A return to true manhood

In the past, I have had conversations/debates with a couple of my more liberal friends about the importance and/or existence of masculinity and femininity. “All people are human beings,” they said, “regardless of the genitalia they might develop through a chance meeting of chromosomes. There is no reason to treat people of either sex differently or to shut them out of any relationship role they may desire.” My enlightened friends held the opinion that only the ability to bear children differentiates women from men and that everyone should therefore be treated equally (a word that to them means identically).

Since neither of my friends (both of them male, by the way) grew up in a cave, I can’t imagine how they formed that opinion. I tried countering with logical arguments and observations about obvious differences. I tried to convince them that a recognition of differences between the sexes does not equal chauvinism. I tried to explain how much better life is when women embrace womanhood and men embrace manhood. Despite my best efforts, they remained steadfastly dedicated to a sort of idealized androgyny. I guess when a friend wholeheartedly believes in a chartreuse sky, there’s not much you can say beyond pointing out the blue.

I’m afraid that one reason so many marriages fail today is that men have not
been taught what it means to be a man, that in fact they have been taught that
manhood is irrelevant. I had a class in college in which the professor asked
me, as the only vocal conservative Christian in the class of 80 students, to
list some words describing a husband’s role in a marriage. I immediately said “provider,
protector, and leader.” (After more than five years of marriage, I now know
that my response was simplistic, but I still stand by its accuracy.) The professor
and most of the young men in the class bristled at my comment, and countered
with arguments about how I was setting men above women, how women can take
care of themselves and don’t need a man to rescue them from the world, and
blah blah blah blah blah, completely (maybe even willfully) misunderstanding
my point.

I believe God made man and woman to complement each other, to complete each other, to enable each other for greater things than either could achieve alone:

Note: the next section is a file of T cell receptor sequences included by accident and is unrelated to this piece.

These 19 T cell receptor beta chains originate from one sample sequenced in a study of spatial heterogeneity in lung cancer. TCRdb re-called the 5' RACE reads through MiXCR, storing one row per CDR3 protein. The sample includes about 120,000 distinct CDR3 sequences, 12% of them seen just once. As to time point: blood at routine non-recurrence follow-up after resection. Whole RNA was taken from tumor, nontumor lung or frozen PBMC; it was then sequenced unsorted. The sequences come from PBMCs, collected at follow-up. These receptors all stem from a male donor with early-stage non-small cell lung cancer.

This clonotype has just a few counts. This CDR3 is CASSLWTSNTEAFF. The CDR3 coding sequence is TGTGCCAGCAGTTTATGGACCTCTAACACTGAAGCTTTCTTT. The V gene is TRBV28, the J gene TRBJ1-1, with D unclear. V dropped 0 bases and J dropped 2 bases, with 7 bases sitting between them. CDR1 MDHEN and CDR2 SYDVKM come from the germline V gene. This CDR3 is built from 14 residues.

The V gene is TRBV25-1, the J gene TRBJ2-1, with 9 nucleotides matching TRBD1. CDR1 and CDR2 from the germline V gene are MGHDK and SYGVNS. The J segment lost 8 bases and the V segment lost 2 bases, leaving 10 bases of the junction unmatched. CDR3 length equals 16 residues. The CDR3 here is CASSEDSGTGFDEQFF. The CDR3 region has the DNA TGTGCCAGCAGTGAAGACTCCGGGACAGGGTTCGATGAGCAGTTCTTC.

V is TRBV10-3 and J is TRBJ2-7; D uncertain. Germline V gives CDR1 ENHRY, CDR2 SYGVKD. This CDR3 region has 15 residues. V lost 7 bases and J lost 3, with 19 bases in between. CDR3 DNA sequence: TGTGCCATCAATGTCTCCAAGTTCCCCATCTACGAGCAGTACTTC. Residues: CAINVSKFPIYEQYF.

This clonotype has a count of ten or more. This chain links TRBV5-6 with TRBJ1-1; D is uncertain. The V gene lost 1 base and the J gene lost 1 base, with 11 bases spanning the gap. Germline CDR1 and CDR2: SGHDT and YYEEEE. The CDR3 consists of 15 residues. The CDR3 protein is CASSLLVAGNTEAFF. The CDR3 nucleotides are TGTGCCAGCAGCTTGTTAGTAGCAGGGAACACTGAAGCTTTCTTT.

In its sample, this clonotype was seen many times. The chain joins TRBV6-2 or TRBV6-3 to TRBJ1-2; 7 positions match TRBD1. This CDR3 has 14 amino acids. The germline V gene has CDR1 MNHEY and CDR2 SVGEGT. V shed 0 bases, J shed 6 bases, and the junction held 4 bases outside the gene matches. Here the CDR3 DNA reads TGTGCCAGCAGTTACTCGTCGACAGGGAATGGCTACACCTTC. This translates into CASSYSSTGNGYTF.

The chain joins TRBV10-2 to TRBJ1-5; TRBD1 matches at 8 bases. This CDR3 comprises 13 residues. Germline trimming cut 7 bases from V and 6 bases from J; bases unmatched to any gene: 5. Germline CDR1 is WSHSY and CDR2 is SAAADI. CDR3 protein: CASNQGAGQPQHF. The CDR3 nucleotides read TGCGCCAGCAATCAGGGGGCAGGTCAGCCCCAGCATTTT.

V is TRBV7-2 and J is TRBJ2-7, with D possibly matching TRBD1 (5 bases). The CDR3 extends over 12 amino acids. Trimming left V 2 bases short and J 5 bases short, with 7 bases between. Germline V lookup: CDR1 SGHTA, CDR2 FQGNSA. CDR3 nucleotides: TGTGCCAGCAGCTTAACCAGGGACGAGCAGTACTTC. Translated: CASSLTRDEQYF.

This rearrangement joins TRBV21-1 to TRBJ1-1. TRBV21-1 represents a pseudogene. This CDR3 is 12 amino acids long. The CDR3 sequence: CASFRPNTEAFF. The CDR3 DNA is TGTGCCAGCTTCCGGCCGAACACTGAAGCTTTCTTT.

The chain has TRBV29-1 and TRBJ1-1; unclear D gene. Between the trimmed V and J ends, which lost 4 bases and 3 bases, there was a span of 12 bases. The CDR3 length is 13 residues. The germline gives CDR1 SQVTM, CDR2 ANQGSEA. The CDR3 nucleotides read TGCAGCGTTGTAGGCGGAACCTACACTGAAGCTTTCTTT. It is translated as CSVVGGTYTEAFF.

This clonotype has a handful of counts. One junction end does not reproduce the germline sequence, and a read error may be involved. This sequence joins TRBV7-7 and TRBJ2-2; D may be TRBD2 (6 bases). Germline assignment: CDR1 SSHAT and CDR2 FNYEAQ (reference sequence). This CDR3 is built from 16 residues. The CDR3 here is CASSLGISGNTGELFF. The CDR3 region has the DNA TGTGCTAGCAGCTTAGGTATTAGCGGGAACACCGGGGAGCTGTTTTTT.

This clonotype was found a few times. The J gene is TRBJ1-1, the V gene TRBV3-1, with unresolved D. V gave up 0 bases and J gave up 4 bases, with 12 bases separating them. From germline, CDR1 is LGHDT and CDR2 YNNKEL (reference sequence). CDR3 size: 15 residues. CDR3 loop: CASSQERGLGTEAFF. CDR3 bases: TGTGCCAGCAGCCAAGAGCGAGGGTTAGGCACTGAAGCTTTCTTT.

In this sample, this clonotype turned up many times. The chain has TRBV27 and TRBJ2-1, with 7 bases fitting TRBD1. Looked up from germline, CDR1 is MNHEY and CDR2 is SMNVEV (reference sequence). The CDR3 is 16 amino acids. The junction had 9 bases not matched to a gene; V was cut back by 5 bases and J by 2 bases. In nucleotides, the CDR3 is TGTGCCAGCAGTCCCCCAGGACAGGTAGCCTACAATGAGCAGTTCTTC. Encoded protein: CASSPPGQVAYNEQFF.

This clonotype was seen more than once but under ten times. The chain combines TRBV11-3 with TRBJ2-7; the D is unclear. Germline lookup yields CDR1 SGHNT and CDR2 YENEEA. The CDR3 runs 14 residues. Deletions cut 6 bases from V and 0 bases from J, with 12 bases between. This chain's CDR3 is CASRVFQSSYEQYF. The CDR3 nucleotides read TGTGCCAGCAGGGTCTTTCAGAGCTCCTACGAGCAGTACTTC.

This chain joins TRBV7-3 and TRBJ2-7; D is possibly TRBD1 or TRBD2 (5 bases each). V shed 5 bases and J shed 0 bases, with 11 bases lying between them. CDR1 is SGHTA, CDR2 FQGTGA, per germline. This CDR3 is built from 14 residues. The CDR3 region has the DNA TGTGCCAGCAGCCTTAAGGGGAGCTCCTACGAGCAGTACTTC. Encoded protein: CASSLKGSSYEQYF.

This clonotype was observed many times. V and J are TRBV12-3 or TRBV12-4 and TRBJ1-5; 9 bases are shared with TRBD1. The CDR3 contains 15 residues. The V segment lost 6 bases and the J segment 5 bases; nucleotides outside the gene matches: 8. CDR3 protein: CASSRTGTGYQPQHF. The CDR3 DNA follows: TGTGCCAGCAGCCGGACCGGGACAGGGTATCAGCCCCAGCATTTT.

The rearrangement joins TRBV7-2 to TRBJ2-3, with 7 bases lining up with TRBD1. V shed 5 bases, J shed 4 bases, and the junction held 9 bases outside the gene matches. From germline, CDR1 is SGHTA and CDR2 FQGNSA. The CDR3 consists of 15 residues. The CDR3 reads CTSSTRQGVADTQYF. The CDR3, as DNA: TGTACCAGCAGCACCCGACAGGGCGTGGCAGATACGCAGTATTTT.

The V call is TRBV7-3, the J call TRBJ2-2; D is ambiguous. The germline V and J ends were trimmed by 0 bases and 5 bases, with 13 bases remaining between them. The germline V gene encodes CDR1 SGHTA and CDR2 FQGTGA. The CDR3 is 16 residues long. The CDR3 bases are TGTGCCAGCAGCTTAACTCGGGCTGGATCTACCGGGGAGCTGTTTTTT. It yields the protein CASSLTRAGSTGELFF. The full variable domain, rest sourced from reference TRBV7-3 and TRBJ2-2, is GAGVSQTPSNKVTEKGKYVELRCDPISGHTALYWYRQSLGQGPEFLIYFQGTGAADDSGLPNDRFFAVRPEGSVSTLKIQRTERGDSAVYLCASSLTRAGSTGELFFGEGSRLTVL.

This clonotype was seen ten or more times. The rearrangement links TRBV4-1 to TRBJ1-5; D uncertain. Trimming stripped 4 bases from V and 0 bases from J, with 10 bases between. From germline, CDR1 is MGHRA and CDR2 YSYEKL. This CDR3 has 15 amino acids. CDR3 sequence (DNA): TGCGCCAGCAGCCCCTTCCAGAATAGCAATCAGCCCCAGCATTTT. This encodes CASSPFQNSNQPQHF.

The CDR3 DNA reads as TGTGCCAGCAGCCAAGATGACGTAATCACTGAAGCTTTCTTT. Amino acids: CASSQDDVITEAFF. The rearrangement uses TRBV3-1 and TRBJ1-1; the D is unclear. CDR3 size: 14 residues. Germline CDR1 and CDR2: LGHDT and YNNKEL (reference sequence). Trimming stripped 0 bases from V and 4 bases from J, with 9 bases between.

The man said [of the woman],
  "This is now bone of my bones,
  And flesh of my flesh;
  She shall be called Woman,
  Because she was taken out of Man."

For this reason a man shall leave his father and his mother, and be joined to his wife; and they shall become one flesh.
—Genesis 2:23, 24

Furthermore, the words of King David to his son Solomon indicate that manhood carries a certain responsibility:

As David’s time to die drew near, he charged Solomon his son, saying, “I am going the way of all the earth. Be strong, therefore, and show yourself a man. Keep the charge of the LORD your God, to walk in His ways, to keep His statutes, His commandments, His ordinances, and His testimonies, according to what is written in the Law of Moses, that you may succeed in all that you do and wherever you turn.”
—I Kings 2:1–3

I’m bringing this up because I recently read an excellent article from The Claremont Review of Books about how parents, schools, and society in general is failing in its duty—and, in many ways, working actively against its duty—to grow boys into men. Some key quotes:

In my experience, many young women are upset, but not about an elusive Prince Charming or even the shortage of “cute guys” around. Rather, they have very specific complaints against how they have been treated in shopping malls or on college campuses by immature and uncouth males, and even more pointed complaints against their boyfriends or other male acquaintances who fail to protect them…. It appears to them that, except for a few lucky members of their sex, most women today must choose between males who are whiny, incapable of making decisions, and in general of “acting like men,” or those who treat women roughly and are unreliable, unmannerly, and usually stupid.

The demanding regime of physical and moral instruction that used to turn boys into men and the larger cultural forces that supported that instruction have been systematically dismantled by a culture that ostensibly enables all individuals but in reality disables men.

Half of American boys growing up do not live with their natural fathers. …Divorce, whether in reality or in the acrimonious rhetoric of the mother, impresses upon the boy an image of the father, and therefore of all men, as being irresponsible, deceitful, immature, and often hateful or abusive towards women.

I personally have gone through periods of wimpiness and barbarism both, but my family (even after my parents’ divorce), my female friends, and the Texas school system (especially the male coaches) all taught me to be a man through instruction, expectations, and discipline. I think it’s time that we, as a society, go back to that.

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